Sunsets would hardly mean the end of all regulations. Congress would be able to renew rules that prove worthwhile. But sunsets would provide a regular requirement for agencies and Congress to update rules to reflect changing real-world conditions. Agencies would have an incentive to adapt their regulations to the changing times if they want to keep them away from Congress’ sunset axe. Agencies rarely do this necessary work under the current rulemaking process; institutions need to be changed to ensure that they do.

Sunsets would also allow harmful rules to die of natural causes with minimum political pain. Rather than having to anger vested interests with a politically painful vote, Congress could make the country more resilient against future crises by simply doing nothing. All of these institutional changes would be healthy for the regulatory state, for democratic institutions such as the separation of powers, and literally healthy for people during future emergency responses.

Sunsets have several precedents and variations from which to draw. Idaho’s entire regulatory code sunsets annually unless the state legislature reauthorizes it. Such a sunset happened in 2019, and the sunsetted code was replaced with something slightly more streamlined. This is a healthy thing to do every now and then, and federal policy makers should consider it.[12]

Not only should individual rules have sunsets, so should many agencies. Federal agencies such as the Export-Import Bank and the U.S. Development Finance Corporation (formerly the Overseas Private Investment Corporation, or OPIC) have long had built-in sunsets.[13] If they are not reauthorized by Congress by a given deadline, the agencies cease to operate.

That also applies at the state level. Texas maintains a Sunset Advisory Commission for its rulemaking agencies, rather than individual rules. The commission’s homepage boasts that its process has “abolished 41 agencies, consolidated another 51, and had an estimated positive fiscal impact of $1 billion, returning $19 for every $1 spent on Sunset.”[14]

Conclusion. The recovery from the coronavirus health crisis and the deep economic recession it has caused will require more than getting rid of never-needed regulations. It will require reforming the rulemaking process that continually generates those regulations.

An independent Regulatory Reduction Commission would help to reduce the large existing stock of regulations. Automatic sunsets for all new regulations would help to keep the long-term flow of new regulations at a more reasonable level. These two reforms would have short-term benefits against the current crisis. And the right institutional reforms can help Congress and regulatory agencies overcome their aversion to change. Just as importantly, these reforms would yield long-term benefits in helping us to be better prepared against future crises.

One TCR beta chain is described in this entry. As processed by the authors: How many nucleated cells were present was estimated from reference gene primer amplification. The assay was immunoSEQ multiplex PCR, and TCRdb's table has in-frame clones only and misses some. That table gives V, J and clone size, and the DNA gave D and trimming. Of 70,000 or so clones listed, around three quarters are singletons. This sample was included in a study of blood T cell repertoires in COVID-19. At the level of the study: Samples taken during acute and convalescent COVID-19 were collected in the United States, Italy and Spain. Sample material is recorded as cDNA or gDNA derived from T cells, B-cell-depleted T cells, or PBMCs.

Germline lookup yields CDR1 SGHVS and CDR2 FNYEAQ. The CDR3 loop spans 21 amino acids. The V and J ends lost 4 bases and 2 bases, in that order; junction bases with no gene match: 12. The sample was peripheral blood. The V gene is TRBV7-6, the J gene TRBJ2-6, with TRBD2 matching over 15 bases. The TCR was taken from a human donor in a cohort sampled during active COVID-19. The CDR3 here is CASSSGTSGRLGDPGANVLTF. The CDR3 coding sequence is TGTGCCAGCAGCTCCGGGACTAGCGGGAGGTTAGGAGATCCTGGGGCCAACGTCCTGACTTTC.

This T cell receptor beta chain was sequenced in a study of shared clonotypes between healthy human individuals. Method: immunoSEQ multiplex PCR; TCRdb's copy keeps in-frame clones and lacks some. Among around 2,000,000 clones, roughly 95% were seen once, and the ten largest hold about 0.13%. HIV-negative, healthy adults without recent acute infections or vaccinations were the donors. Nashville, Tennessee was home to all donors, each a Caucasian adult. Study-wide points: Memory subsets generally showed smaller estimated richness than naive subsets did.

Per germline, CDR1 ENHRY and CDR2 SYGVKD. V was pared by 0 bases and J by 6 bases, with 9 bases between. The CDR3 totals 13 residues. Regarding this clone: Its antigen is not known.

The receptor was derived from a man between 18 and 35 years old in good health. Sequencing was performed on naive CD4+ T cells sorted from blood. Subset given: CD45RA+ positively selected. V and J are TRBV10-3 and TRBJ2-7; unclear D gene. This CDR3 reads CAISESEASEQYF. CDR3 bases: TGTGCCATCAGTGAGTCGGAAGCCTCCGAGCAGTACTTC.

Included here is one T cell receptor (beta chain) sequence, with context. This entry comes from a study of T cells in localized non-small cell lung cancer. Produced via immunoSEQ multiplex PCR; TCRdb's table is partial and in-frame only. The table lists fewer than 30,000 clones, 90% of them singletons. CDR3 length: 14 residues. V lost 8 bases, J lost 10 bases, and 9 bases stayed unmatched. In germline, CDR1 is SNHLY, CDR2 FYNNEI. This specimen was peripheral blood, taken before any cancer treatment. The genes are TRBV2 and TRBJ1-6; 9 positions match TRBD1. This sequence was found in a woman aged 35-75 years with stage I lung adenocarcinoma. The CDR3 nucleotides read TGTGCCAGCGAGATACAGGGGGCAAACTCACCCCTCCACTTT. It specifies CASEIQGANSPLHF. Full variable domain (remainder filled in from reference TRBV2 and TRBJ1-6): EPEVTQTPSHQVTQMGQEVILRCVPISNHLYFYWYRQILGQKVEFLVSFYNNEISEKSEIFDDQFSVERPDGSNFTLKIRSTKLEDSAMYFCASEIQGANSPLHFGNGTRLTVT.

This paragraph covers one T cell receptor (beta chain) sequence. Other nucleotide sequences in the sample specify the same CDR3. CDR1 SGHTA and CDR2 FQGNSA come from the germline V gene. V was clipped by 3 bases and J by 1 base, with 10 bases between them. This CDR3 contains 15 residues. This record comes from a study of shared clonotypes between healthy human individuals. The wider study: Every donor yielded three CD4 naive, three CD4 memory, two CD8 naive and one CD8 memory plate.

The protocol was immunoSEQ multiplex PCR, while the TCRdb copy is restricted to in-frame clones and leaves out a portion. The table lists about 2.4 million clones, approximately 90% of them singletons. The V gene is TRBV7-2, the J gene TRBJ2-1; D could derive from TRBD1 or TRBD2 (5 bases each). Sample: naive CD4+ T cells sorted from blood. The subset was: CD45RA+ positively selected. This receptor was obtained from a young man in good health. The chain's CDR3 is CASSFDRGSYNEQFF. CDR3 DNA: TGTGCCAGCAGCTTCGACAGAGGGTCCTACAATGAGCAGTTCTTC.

[1] As of June 10, 2020. Americans for Tax Reform keeps a running tally at

[2] “An American Renaissance of Growth, Freedom, and Opportunity,” Gramm for President economic plan, 1996. Wayne Crews, Jr. and Ryan Young, “Federal rules cost $10,000 per employee,” Washington Times, December 18, 2012, Clyde Wayne Crews, Jr., “Reining in the Executive Branch Bureaucracy, Part 10: Congress Should Create an Annual Regulatory Reduction Commission,” OpenMarket, Competitive Enterprise Institute, March 6, 2014,​. 

[3] Office of Rep. Josh Gottheimer, “Josh Gottheimer Introduces Bill to Cut Out of Date, Burdensome Regulations,” news release, February 8, 2017, The most recent version of the bill is the Regulatory Improvement Act of 2019 (H.R.3269), 116th Congress, June 13, 2019,

[4] Ryan Young, “Prepare for the Next Pandemic with a Commission to Kill #NeverNeeded Regulations,” Washington Examiner, April 1, 2020,

[5] Clyde Wayne Crews, Jr., Ten Thousand Commandments 2020: An Annual Snapshot of the Federal Regulatory State, Competitive Enterprise Institute, May 2020, Table 2, p. 29,

[6] The full list of Code of Federal Regulations Titles and all of their contents are searchable at Cornell University’s Legal Information Institute,

[7] Courtney Connley, “Jeff Bezos’ ‘Two Pizza Rule’ Can Help You Hold More Productive Meetings,” CNBC, April 30, 2018,

[8] Adam C. Smith and Bruce Yandle, Bootleggers and Baptists: How Economic Forces and Moral Persuasion Interact to Shape Regulatory Politics, (Washington: Cato Institute, 2014).

[9] Crews, Ten Thousand Commandments 2020, p. 96.

[10] John W. Dawson and John J. Seater, “Federal Regulation and Aggregate Economic Growth,” Journal of Economic Growth, February 2013,

[11] A minor historical note: The Spanish flu did not come from Spain. It most likely originated in Haskell, County, Kansas. It then likely “traveled east across the state to a huge army base, and from there to Europe.” John M. Barry, The Great Influenza: The Story of the Deadliest Pandemic in History, (New York: Penguin, 2004), p. 92.

[12] James Broughel, “Idaho Repeals its Entire Regulatory Code,” The Bridge, Mercatus Center, May 9, 2019,

[13] Ryan Young, “Ex-Im Bank Reauthorization: Lesson in Institutional Design,” Open Market, Competitive Enterprise Institute, September 23, 2019, Ryan Young, “The Case Against the Overseas Private Investment Corporation: OPIC Is Obsolete, Ineffective, and Harms the Poor,” OnPoint No. 208, Competitive Enterprise Institute, September 24, 2015,

[14] Texas Sunset Advisory Commission,